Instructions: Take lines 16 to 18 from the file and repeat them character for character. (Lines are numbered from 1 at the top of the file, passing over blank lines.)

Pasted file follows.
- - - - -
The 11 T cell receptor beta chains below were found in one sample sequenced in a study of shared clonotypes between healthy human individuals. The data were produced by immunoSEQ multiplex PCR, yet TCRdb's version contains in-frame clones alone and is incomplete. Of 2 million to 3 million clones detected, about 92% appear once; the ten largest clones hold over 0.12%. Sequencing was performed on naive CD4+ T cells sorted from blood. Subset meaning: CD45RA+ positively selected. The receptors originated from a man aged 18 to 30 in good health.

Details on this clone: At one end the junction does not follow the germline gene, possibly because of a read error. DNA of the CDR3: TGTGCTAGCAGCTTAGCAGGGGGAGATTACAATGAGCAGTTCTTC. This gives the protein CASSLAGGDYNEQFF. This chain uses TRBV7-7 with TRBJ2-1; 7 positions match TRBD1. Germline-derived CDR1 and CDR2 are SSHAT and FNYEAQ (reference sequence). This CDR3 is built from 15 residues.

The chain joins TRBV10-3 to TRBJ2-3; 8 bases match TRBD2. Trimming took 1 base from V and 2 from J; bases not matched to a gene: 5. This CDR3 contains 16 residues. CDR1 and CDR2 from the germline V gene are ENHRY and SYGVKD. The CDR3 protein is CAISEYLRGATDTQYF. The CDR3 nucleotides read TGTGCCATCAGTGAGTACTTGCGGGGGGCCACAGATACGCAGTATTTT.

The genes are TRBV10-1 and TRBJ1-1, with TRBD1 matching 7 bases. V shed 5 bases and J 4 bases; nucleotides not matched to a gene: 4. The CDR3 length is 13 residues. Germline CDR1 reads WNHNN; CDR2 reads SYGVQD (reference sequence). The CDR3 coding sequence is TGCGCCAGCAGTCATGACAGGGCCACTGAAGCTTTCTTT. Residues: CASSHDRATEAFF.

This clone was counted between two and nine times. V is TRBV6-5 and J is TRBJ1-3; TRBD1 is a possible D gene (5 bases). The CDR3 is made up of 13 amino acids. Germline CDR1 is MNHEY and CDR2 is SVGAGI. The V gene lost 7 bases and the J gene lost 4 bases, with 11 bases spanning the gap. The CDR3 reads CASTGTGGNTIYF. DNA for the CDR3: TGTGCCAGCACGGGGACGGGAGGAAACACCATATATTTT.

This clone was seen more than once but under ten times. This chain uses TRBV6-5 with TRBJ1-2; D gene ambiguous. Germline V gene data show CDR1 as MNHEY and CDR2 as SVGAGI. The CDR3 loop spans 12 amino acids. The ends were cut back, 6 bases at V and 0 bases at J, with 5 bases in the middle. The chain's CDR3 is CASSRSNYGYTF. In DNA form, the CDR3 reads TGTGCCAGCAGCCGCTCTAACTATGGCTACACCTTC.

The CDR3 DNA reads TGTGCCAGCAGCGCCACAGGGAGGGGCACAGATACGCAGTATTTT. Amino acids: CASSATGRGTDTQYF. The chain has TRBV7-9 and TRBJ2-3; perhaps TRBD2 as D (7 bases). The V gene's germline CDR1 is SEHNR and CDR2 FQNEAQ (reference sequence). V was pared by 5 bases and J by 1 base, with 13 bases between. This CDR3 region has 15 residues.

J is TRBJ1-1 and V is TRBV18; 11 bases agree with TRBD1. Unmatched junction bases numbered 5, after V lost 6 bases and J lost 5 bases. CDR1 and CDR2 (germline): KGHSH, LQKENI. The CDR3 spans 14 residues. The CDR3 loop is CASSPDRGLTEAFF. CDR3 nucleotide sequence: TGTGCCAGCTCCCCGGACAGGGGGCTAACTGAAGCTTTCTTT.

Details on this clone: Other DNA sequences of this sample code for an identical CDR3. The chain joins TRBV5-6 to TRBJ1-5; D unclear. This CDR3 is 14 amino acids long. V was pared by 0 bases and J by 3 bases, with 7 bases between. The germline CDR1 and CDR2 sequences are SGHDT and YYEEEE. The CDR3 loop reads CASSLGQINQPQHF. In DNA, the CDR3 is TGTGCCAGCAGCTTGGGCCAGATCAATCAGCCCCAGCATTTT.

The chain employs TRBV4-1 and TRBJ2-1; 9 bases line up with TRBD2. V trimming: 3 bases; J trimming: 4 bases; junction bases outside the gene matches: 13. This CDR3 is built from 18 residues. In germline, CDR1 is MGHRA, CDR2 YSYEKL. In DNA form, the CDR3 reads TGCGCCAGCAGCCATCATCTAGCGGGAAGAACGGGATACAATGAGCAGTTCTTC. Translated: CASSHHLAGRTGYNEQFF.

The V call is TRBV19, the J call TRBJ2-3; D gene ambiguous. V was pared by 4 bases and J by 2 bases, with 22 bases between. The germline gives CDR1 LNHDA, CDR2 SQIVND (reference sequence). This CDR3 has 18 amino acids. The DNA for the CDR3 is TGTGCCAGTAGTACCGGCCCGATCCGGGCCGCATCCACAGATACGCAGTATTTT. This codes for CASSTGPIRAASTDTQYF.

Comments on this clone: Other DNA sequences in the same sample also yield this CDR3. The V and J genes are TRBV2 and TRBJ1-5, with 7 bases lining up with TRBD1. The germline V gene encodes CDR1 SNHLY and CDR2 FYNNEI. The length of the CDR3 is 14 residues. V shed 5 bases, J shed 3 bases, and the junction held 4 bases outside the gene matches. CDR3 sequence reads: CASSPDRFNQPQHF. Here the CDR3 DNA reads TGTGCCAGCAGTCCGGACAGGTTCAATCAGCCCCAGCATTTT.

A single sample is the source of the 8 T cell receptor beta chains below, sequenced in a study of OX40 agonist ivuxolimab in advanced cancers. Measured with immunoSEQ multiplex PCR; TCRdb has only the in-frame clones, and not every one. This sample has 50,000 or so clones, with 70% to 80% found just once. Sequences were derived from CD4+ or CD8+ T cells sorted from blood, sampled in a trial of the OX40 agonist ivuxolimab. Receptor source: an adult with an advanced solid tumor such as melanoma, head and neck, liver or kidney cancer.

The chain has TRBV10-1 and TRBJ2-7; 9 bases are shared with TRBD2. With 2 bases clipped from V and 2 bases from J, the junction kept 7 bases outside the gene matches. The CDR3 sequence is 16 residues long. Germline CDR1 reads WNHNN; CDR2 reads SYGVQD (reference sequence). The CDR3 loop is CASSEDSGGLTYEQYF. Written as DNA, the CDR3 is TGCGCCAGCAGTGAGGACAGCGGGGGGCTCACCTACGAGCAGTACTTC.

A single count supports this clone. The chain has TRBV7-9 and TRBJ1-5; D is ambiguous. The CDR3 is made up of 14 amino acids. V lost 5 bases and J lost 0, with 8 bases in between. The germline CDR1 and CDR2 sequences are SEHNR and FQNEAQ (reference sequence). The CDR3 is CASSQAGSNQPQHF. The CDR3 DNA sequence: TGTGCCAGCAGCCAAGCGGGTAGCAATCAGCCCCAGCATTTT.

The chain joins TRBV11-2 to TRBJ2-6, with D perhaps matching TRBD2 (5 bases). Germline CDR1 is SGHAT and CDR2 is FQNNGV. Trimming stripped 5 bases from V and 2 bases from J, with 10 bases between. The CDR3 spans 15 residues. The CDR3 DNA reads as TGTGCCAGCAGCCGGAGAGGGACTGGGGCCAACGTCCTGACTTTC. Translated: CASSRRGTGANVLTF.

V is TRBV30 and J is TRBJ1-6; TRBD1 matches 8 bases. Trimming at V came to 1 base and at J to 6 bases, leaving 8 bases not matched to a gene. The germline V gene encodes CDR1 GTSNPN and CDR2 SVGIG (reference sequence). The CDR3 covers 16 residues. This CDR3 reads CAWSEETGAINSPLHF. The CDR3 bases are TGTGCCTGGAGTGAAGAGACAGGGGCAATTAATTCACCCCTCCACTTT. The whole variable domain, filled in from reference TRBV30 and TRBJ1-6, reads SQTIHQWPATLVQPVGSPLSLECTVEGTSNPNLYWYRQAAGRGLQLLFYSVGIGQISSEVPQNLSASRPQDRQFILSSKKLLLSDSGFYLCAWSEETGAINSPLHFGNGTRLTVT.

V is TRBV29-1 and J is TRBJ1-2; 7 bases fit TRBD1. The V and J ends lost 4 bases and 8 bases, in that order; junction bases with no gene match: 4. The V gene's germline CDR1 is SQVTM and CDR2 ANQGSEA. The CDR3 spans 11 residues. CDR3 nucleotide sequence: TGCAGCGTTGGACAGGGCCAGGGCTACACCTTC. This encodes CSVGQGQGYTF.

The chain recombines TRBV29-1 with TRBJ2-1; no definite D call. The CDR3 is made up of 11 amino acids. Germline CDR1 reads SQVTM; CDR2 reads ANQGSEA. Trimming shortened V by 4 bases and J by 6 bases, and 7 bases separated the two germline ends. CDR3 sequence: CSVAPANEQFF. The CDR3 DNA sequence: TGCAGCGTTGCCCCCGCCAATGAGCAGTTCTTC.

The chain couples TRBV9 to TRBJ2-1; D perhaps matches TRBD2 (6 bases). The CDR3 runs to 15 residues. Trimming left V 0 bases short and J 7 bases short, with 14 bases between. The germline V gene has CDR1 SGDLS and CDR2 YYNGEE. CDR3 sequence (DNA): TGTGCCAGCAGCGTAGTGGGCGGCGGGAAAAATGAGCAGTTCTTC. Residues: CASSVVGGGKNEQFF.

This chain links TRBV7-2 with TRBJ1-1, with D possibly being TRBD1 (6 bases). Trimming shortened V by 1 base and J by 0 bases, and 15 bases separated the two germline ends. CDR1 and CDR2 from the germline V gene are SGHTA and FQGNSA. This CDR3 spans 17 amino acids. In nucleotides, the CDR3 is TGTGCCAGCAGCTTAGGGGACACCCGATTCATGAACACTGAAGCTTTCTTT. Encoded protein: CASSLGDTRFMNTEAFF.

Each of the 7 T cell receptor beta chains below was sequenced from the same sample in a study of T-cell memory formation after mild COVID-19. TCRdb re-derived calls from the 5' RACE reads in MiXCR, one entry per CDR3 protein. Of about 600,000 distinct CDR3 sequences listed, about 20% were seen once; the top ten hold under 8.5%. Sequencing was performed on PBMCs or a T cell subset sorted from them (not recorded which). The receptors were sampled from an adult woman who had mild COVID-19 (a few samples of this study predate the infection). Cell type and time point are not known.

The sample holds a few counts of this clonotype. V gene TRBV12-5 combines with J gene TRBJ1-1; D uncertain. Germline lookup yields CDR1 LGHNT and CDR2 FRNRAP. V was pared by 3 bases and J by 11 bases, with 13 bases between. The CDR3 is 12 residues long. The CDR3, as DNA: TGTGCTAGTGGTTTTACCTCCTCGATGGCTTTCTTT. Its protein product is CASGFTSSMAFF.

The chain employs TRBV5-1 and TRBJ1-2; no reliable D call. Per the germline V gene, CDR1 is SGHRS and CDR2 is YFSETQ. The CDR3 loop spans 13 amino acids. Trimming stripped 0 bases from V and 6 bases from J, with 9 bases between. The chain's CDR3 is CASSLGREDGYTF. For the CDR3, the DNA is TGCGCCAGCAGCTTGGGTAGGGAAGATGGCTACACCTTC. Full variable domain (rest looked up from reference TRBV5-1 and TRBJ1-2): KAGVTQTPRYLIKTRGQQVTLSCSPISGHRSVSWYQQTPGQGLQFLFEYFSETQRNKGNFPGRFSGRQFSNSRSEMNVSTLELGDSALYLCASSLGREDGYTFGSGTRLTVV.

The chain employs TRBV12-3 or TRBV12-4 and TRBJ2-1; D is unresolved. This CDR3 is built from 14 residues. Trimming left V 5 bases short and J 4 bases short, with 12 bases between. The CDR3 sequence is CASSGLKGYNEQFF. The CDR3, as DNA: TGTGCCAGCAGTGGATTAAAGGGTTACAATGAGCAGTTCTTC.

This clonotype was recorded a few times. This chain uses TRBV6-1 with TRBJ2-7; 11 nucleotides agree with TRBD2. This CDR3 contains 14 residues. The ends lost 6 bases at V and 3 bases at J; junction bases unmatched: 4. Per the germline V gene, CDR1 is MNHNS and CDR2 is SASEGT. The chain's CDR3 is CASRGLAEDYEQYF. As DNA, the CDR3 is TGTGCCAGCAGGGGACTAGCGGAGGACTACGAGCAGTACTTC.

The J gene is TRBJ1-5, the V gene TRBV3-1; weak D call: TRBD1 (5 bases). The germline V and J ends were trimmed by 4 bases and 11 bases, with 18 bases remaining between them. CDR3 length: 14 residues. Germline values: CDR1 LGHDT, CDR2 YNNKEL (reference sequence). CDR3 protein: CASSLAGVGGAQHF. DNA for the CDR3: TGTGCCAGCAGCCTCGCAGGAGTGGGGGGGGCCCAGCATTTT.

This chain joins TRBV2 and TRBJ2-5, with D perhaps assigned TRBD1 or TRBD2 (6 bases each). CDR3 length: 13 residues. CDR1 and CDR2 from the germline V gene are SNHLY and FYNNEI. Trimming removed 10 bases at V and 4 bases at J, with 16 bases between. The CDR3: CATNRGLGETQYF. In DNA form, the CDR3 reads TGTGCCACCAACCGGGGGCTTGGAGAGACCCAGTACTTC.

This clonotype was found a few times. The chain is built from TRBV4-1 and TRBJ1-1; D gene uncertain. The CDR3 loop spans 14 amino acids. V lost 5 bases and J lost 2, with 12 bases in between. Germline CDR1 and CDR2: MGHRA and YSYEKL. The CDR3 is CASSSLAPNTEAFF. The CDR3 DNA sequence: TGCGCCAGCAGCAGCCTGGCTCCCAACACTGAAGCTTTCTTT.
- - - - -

The chain joins TRBV11-2 to TRBJ2-6, with D perhaps matching TRBD2 (5 bases). Germline CDR1 is SGHAT and CDR2 is FQNNGV. Trimming stripped 5 bases from V and 2 bases from J, with 10 bases between. The CDR3 spans 15 residues. The CDR3 DNA reads as TGTGCCAGCAGCCGGAGAGGGACTGGGGCCAACGTCCTGACTTTC. Translated: CASSRRGTGANVLTF.

V is TRBV30 and J is TRBJ1-6; TRBD1 matches 8 bases. Trimming at V came to 1 base and at J to 6 bases, leaving 8 bases not matched to a gene. The germline V gene encodes CDR1 GTSNPN and CDR2 SVGIG (reference sequence). The CDR3 covers 16 residues. This CDR3 reads CAWSEETGAINSPLHF. The CDR3 bases are TGTGCCTGGAGTGAAGAGACAGGGGCAATTAATTCACCCCTCCACTTT. The whole variable domain, filled in from reference TRBV30 and TRBJ1-6, reads SQTIHQWPATLVQPVGSPLSLECTVEGTSNPNLYWYRQAAGRGLQLLFYSVGIGQISSEVPQNLSASRPQDRQFILSSKKLLLSDSGFYLCAWSEETGAINSPLHFGNGTRLTVT.

V is TRBV29-1 and J is TRBJ1-2; 7 bases fit TRBD1. The V and J ends lost 4 bases and 8 bases, in that order; junction bases with no gene match: 4. The V gene's germline CDR1 is SQVTM and CDR2 ANQGSEA. The CDR3 spans 11 residues. CDR3 nucleotide sequence: TGCAGCGTTGGACAGGGCCAGGGCTACACCTTC. This encodes CSVGQGQGYTF.